The most important part of the Wall Street Journal’s expose on Yahya Sinwar’s text messages isn’t a message written by the Hamas leader at all. It is, rather, the collapse of the West’s will to win.

The Journal aptly sums up the tranche of Sinwar’s messages: “In dozens of messages—reviewed by The Wall Street Journal—that Sinwar has transmitted to cease-fire negotiators, Hamas compatriots outside Gaza and others, he’s shown a cold disregard for human life and made clear he believes Israel has more to lose from the war than Hamas.”

The main takeaway from the article has been what should’ve been clear long ago: The ceasefire negotiators are getting played by a man whose every decision is calculated to cause as much bloodshed as possible. But the Western naivete isn’t merely unsuccessful as a negotiating strategy; it has relieved Sinwar’s isolation. That makes it one of the more consequential strategic blunders in modern history.

Sinwar has always been an ideologue and a maximalist, not a pragmatist. As the texts show, he has personally ordered the escalation of violence each time there appears to be a diplomatic breakthrough—whether between Israel and another country, such as Saudi Arabia, or between Israel and the Palestinian Authority, or even between Israel and Sinwar himself. His entire military and political strategy revolves around literally blowing up peace talks.

That gives him an advantage: He knows Israel will be blamed for any lack of aid getting into Gaza, for example, so he orders attacks on aid crossings. If at any moment not enough Palestinians are dying, Sinwar will adjust accordingly and make sure to change that. Palestinian deaths are more important to the success of his strategy than Israeli deaths, although both are necessary to his hold on power.

There are times, however, that even Sinwar can go too far. It is that barbarity that the West can exploit by using it as a wedge between Hamas leaders in countries like Qatar—anti-Western but with some skin in the game because of their funding and hosting of Hamas—and those on the ground around Sinwar.

Hamas is a proxy of the Iranian government. And Sinwar found out the hard way that Iranian leaders wanted to contain the war to its armed affiliates rather than an Iranian boots-on-the-ground intervention like the one in Syria. That signaled Hamas’s non-Gaza-based leadership to create some daylight with Sinwar as well, reports the Journal:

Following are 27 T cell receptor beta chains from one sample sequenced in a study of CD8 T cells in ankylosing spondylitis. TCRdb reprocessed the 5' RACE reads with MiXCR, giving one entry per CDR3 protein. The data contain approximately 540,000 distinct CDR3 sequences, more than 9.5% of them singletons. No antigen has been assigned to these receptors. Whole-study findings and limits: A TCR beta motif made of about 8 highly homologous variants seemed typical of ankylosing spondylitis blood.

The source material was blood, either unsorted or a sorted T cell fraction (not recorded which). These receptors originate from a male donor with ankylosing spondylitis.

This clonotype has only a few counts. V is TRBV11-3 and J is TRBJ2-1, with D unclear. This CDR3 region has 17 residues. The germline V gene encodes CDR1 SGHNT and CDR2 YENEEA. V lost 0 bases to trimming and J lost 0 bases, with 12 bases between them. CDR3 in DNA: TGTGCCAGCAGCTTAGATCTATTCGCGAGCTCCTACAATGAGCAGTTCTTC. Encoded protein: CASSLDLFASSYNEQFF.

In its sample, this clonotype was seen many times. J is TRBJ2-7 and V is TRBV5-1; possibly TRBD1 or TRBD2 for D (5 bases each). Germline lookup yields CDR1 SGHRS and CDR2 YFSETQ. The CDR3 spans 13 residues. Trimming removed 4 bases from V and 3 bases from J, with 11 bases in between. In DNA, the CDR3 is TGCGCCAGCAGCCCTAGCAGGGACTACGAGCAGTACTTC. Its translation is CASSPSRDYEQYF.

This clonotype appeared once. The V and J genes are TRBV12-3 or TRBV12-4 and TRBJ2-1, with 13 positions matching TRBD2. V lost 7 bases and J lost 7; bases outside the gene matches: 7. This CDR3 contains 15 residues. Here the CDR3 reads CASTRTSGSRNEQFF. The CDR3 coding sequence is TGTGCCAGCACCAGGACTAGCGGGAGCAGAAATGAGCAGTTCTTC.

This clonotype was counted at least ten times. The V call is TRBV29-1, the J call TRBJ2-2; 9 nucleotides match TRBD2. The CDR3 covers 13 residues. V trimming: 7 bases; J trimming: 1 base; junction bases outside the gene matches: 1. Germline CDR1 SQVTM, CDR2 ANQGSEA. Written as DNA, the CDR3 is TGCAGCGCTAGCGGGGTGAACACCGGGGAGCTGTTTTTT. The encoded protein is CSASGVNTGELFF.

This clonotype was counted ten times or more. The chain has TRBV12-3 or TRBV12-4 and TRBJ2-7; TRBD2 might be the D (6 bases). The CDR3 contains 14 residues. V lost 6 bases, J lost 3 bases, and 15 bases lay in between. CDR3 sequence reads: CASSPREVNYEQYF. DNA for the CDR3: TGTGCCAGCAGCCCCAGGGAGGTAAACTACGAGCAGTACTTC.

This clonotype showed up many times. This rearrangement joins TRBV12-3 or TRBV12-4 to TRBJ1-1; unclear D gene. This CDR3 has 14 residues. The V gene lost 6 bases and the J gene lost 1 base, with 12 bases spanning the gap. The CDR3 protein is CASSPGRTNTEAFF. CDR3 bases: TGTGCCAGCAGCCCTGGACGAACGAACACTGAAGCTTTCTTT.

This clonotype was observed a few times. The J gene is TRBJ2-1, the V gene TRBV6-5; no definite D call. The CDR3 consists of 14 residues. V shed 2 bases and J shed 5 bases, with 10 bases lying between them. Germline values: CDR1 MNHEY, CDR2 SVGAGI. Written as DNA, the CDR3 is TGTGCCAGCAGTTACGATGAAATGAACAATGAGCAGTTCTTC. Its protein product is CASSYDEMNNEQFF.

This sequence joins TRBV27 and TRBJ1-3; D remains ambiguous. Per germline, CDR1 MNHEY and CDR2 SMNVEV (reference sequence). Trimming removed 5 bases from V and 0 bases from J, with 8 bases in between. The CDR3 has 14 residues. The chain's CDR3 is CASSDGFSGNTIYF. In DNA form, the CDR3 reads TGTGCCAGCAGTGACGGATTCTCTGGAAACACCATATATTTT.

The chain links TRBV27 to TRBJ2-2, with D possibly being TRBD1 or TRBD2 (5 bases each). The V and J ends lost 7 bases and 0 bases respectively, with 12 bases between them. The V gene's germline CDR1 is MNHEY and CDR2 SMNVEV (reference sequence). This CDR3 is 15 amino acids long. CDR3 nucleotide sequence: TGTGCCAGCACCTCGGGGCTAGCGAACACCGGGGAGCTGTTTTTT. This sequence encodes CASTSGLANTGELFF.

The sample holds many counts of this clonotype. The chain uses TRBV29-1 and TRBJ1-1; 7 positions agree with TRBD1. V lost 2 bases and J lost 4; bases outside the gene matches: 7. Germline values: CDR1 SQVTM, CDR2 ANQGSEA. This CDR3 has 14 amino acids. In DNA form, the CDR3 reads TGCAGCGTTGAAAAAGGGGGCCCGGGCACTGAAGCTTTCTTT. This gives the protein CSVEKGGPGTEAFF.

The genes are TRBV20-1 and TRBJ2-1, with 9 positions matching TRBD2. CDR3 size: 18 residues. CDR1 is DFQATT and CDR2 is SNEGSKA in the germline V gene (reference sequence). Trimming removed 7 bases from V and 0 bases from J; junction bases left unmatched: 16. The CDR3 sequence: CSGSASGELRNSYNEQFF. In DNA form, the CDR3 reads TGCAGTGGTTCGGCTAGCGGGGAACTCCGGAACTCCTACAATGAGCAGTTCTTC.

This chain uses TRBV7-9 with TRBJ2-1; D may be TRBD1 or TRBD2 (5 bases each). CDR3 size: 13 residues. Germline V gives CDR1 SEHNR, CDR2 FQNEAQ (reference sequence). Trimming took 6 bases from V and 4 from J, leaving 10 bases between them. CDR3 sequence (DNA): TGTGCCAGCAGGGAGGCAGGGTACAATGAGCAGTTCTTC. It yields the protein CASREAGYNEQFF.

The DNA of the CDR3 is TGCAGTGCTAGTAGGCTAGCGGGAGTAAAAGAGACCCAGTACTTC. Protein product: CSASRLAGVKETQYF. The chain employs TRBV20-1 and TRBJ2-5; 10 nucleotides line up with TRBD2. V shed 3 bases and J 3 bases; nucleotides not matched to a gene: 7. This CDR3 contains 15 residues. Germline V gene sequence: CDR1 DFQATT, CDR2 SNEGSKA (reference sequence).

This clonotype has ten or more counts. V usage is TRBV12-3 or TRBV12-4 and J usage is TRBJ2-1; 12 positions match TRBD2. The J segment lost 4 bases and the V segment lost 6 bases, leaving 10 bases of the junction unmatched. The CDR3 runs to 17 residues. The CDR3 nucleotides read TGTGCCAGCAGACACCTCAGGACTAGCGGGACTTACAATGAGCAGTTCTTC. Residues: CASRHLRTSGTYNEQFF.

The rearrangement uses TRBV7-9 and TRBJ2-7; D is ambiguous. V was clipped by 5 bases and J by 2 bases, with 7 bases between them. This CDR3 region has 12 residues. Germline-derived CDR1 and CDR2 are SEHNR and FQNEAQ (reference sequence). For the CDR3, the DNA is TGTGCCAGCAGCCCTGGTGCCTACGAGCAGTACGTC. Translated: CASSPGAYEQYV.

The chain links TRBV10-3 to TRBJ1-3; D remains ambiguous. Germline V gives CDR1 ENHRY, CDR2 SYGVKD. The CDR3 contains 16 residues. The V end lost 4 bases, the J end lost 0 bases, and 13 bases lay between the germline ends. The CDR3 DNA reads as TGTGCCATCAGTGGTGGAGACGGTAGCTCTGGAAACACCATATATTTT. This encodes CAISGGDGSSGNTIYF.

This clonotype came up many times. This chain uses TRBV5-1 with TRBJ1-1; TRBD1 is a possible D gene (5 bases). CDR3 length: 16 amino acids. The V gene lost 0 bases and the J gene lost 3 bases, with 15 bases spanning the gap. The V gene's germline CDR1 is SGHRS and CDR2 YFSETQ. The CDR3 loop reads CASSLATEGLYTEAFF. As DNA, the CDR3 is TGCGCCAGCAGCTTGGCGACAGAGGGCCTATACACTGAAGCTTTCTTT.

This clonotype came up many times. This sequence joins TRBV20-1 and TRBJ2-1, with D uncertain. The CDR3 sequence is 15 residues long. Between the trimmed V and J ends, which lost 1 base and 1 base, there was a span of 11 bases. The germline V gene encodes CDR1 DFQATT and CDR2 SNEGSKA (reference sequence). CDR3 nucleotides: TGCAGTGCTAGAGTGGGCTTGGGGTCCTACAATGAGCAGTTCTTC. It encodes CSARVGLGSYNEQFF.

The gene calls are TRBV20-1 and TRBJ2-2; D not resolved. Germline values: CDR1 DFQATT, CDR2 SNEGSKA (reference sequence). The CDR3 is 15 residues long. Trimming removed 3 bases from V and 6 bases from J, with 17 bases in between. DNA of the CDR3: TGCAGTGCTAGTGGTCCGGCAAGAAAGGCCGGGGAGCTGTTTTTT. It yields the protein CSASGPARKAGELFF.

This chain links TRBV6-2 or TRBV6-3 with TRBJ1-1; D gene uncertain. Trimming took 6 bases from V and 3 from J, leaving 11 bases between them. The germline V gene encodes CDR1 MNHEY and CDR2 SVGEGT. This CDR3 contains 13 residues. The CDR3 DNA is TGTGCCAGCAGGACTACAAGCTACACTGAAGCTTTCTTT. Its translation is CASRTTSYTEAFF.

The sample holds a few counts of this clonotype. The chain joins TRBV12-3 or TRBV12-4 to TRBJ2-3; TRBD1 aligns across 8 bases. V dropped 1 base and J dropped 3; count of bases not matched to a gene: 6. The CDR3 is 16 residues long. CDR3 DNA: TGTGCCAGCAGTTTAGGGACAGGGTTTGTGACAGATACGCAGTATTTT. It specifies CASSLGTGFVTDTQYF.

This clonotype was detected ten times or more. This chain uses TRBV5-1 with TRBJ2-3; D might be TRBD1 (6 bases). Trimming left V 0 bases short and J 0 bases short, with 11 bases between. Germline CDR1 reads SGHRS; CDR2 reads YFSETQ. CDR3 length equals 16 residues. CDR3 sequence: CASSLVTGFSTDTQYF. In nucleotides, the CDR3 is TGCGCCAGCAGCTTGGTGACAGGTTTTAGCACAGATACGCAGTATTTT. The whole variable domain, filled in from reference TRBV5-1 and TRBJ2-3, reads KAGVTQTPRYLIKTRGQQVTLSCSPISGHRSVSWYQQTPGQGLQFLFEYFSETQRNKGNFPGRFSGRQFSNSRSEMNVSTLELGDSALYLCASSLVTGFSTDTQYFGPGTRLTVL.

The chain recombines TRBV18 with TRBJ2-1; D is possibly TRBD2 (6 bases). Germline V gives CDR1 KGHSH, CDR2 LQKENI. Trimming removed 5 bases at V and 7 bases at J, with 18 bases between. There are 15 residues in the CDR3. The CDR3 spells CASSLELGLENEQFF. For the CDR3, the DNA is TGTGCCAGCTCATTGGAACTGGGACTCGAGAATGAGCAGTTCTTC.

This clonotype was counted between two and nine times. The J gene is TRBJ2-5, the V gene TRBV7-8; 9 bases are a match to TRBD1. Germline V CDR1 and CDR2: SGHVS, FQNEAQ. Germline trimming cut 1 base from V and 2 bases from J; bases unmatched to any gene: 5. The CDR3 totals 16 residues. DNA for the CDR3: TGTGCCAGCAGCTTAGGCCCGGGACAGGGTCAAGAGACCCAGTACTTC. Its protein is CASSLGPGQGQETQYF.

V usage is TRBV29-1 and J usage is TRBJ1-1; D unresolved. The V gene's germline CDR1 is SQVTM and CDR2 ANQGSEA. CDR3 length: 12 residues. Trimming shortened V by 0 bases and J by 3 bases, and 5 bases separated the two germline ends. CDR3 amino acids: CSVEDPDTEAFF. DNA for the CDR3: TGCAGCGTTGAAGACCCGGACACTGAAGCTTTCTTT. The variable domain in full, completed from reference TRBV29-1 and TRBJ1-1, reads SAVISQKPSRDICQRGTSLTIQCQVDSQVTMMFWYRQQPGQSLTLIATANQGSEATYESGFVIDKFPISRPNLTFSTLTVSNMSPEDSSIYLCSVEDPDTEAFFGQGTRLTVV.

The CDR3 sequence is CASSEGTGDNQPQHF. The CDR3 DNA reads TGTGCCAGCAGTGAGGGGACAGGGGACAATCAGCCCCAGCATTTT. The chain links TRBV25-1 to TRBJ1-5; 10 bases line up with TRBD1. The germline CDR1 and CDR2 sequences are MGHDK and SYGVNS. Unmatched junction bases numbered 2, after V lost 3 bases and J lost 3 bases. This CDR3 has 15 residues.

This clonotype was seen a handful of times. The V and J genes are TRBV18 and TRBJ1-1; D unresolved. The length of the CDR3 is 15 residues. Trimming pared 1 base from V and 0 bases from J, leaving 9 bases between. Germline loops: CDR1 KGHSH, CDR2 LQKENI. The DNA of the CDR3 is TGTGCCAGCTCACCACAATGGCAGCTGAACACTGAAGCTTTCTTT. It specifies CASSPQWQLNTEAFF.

By November, Hamas’s political leadership privately began distancing themselves from Sinwar, saying he launched the Oct. 7 attacks without telling them, Arab officials who spoke to Hamas said…

As Israel’s army quickly dismantled Hamas’s military structures, the group’s political leadership began meeting other Palestinian factions in early December to discuss reconciliation and a postwar plan. Sinwar wasn’t consulted.

Sinwar in a message sent to the political leaders blasted the end-around as “shameful and outrageous.”

“As long as fighters are still standing and we have not lost the war, such contacts should be immediately terminated,” he said. “We have the capabilities to continue fighting for months.”

In early January, Israel eliminated Hamas deputy leader Saleh al-Arouri, spooking Sinwar. He moved around more and communicated less. He was on the run and isolated.

Then the Biden administration ramped up its pressure on Israel to limit casualties and stop the IDF from finishing the job in Rafah. Reports the Journal, “Sinwar’s response: Hamas fired on Kerem Shalom crossing May 5, killing four soldiers. Hamas officials outside Gaza began to echo Sinwar’s confident posture.”

The war began with an agreed-upon goal: the dismantling and defeat of Hamas. President Biden, along with our European allies, abandoned that goal. The international community now works assiduously to preserve Sinwar’s control in Gaza. In doing so, they have essentially forced Hamas’s leadership-in-exile to back Sinwar to the hilt. That, in turn, has weakened Qatari leverage over the terror group. It has forced Egypt to reconcile itself to Hamas’s survival on its border. In effect, everyone except for Israel has recalibrated its approach to the conflict in a way that, directly or indirectly, prioritizes Hamas’s survival.

And all of this came after Hamas was on the ropes and Sinwar was staring defeat in the eyes. A superpower talked itself out of victory. And Sinwar’s war goes on.

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